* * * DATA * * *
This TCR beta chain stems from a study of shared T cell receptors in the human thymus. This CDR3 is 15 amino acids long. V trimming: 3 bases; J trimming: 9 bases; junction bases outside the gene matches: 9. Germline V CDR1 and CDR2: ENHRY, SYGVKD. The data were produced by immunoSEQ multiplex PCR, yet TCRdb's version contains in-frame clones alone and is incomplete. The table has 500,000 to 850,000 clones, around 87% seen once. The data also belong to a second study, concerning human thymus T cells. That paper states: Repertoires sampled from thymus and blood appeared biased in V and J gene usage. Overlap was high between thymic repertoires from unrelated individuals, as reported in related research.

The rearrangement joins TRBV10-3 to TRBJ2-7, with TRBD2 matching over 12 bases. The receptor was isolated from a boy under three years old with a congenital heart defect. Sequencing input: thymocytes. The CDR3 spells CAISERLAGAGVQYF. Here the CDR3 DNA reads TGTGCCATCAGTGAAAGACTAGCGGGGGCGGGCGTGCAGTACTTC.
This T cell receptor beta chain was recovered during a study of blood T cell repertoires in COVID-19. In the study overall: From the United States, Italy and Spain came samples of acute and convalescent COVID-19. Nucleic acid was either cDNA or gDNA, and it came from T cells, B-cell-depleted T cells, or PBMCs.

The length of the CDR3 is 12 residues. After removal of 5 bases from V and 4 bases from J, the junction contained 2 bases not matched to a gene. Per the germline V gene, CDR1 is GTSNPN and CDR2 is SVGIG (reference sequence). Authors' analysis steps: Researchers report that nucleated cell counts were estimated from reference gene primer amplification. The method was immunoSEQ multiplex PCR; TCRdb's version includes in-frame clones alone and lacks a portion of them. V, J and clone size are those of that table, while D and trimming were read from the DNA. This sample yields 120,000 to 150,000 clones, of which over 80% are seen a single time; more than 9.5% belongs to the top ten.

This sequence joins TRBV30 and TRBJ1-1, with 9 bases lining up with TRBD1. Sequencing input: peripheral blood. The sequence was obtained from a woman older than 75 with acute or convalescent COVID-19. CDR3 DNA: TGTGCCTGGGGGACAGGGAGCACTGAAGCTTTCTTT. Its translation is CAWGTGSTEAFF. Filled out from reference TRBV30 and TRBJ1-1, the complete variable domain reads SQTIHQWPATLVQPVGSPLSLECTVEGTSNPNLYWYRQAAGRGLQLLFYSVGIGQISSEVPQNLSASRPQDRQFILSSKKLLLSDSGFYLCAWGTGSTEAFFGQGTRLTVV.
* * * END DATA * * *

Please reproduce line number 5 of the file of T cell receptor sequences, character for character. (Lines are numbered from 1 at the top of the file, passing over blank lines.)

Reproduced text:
This sequence joins TRBV30 and TRBJ1-1, with 9 bases lining up with TRBD1. Sequencing input: peripheral blood. The sequence was obtained from a woman older than 75 with acute or convalescent COVID-19. CDR3 DNA: TGTGCCTGGGGGACAGGGAGCACTGAAGCTTTCTTT. Its translation is CAWGTGSTEAFF. Filled out from reference TRBV30 and TRBJ1-1, the complete variable domain reads SQTIHQWPATLVQPVGSPLSLECTVEGTSNPNLYWYRQAAGRGLQLLFYSVGIGQISSEVPQNLSASRPQDRQFILSSKKLLLSDSGFYLCAWGTGSTEAFFGQGTRLTVV.